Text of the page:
Whether the Village Board decides to proceed with this project or if the Library Board needs to explore other options elsewhere in the School District in the future, it is imperative that the School Board of Education work together with the Library Board in this endeavor. The library and school boards both serve the same 35,000 constituents of the school district, which includes Lawrence, Cedarhurst, Inwood, Atlantic Beach, and parts of Woodmere and North Woodmere. The Library serves a vital role for every member of the school district, including students from both public and private schools. Meaningful action is much needed and long overdue to address the library’s undersized and outdated facilities and insufficient parking in order for the library to continue fulfilling its essential mission in the years ahead.
The Library Board has actively pursued opportunities over the years in an effort to locate a new site which could better serve the community. Under New York law, the Library Board has “the power to determine the necessity for construction of library facilities, to select a library site or sites, to select the architect, and to require that the board of education call, give notice of, and conduct a special district meeting … for the purpose of designating and acquiring a site or sites and authorizing the issuance of obligations of the school district for acquisition and construction of library facilities …” Notwithstanding the Library Board’s unambiguous right to select a future library site and to direct the School Board to schedule a vote, as a practical matter, it is difficult for the Library Board to hold a referendum and obtain financing for any new or improved library facilities without the school board’s cooperation.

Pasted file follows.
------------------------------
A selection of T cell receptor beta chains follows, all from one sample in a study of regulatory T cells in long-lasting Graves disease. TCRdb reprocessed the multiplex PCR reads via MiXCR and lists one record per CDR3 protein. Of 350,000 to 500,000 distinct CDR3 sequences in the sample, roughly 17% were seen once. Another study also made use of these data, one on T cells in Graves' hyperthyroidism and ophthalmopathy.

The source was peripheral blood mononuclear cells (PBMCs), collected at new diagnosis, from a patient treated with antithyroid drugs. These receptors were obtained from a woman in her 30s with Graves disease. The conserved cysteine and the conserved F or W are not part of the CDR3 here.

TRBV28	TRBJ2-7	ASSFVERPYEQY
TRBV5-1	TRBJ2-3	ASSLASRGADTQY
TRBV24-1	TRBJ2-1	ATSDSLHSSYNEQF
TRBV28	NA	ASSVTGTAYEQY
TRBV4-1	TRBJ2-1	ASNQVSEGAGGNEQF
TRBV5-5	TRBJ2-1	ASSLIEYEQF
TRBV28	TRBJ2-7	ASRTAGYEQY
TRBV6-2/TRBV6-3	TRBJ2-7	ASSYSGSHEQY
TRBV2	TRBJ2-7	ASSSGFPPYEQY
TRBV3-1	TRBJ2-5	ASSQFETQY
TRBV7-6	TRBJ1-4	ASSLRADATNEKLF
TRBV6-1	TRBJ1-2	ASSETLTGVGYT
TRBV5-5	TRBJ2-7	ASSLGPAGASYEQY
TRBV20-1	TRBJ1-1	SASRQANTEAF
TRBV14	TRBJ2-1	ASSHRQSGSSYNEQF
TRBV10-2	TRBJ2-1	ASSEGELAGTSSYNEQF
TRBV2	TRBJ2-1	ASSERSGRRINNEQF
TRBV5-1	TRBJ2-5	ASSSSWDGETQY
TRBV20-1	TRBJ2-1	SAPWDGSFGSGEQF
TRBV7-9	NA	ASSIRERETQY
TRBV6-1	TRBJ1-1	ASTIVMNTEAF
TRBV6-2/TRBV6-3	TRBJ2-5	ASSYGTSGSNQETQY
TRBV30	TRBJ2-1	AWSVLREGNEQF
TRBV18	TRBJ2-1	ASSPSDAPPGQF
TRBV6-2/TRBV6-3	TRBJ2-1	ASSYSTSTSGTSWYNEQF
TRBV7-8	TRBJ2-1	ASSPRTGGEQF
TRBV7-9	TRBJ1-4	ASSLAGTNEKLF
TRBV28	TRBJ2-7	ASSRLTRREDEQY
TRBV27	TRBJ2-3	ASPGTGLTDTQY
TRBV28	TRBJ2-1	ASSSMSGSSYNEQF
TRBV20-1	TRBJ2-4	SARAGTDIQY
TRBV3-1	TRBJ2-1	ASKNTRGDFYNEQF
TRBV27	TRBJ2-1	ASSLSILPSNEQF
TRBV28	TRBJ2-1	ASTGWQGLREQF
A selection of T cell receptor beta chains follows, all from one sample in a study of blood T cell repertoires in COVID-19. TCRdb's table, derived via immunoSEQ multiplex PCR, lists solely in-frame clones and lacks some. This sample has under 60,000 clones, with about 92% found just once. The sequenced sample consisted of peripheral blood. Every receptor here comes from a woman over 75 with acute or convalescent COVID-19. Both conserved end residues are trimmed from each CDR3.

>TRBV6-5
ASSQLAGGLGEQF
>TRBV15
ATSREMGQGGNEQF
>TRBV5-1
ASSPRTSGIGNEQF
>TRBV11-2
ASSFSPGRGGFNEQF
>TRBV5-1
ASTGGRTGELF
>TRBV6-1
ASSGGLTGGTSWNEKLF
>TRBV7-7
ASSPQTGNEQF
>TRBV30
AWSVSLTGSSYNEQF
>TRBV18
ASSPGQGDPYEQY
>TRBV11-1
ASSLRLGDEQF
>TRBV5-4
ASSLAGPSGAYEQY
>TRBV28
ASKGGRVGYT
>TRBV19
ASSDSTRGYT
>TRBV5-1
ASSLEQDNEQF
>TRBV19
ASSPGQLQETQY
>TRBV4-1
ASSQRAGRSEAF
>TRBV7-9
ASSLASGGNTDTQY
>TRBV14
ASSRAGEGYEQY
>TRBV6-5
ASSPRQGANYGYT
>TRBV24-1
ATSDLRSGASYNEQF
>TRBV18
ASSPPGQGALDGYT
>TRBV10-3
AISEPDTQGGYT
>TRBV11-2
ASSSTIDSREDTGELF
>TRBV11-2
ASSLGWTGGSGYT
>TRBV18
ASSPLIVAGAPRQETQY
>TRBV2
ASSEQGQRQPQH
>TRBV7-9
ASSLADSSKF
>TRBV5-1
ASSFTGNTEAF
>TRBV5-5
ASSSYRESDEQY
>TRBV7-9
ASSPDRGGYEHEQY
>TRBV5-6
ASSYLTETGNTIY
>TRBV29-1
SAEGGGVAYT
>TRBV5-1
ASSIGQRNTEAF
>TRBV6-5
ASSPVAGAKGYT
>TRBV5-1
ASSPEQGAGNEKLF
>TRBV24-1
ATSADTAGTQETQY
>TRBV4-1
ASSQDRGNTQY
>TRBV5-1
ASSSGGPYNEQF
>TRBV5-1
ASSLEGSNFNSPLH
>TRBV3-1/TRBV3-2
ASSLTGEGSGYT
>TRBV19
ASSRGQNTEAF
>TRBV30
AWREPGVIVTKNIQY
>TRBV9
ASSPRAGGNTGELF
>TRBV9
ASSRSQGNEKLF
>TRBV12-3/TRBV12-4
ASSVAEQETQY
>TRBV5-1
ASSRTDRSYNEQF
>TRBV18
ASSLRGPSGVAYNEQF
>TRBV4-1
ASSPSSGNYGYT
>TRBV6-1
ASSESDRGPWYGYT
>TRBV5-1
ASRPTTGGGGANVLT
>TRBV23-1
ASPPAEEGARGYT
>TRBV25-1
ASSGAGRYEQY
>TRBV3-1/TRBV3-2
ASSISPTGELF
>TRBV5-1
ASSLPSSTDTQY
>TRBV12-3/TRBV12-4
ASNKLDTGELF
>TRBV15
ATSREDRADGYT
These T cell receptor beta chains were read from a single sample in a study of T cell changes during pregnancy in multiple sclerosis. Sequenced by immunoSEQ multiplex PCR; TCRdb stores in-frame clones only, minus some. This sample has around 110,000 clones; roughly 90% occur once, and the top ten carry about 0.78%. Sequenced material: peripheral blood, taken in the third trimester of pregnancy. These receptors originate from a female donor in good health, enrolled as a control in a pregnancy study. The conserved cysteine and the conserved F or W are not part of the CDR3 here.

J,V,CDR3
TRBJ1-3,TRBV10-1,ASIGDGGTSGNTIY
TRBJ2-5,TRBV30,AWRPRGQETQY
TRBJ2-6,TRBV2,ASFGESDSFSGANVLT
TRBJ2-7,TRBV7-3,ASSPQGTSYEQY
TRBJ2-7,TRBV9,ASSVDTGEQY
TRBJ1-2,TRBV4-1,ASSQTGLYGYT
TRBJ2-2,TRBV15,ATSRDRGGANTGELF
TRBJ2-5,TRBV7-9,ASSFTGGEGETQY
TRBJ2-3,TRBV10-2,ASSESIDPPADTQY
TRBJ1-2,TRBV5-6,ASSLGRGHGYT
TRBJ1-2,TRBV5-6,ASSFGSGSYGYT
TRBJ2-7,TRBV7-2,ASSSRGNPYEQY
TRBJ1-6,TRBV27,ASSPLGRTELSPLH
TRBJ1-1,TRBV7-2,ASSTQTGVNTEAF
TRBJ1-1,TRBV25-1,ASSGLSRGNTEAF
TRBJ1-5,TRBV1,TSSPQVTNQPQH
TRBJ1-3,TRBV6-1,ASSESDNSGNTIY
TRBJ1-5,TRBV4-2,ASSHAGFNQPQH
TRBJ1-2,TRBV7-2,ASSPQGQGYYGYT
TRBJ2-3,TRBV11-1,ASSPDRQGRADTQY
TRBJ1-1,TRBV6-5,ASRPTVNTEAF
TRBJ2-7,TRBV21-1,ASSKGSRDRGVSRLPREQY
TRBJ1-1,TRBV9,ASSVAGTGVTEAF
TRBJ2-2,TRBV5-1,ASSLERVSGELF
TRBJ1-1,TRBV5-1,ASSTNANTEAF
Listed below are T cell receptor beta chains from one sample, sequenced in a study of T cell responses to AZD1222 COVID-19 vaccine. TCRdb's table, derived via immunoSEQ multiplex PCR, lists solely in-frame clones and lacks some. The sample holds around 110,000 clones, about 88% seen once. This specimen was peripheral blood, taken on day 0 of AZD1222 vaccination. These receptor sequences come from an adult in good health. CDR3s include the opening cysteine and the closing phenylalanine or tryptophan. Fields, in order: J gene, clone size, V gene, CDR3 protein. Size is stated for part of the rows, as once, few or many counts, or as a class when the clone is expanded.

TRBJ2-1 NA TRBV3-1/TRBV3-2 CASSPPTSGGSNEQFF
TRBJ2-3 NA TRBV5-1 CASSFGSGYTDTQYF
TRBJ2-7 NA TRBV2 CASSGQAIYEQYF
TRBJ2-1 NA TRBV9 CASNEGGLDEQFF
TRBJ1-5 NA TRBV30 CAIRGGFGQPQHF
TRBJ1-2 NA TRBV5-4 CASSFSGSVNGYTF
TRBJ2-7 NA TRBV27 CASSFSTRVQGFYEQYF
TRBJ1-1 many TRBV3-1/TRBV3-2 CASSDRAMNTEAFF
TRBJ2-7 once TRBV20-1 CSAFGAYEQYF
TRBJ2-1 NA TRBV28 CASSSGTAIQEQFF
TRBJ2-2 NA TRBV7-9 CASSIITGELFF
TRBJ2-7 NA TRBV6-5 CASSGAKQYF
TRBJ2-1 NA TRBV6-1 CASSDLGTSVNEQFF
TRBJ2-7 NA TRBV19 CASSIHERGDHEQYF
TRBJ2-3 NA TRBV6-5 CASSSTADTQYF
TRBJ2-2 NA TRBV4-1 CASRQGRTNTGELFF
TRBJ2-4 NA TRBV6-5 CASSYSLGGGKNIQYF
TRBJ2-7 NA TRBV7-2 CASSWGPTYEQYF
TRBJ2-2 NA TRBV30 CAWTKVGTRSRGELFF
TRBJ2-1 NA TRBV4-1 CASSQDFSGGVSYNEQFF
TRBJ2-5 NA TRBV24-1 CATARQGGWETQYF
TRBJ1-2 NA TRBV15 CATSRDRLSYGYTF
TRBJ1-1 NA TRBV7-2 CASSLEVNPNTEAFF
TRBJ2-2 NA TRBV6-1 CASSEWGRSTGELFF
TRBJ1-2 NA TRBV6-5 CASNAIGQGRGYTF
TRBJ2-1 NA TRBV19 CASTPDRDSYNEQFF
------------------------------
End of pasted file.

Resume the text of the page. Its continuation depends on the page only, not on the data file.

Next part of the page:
There is broad consensus that the library’s current facilities do not adequately meet the needs of the school district. A new library could enhance the lives of thousands of families for many years to come. Elected officials and community leaders should work together for the greater good of the community.
Any significant public project like this involves balancing costs and benefits and various other considerations, but a final decision should not be made by the members of any board of trustees nor do a few loud voices speak for the entire community. Ultimately, the democratic process mandated by New York law gives the residents of the school district the right to vote and decide for themselves whether or not they wish to approve a new library. We are hopeful that the residents of the school district will one day soon be afforded their right to vote on this important matter.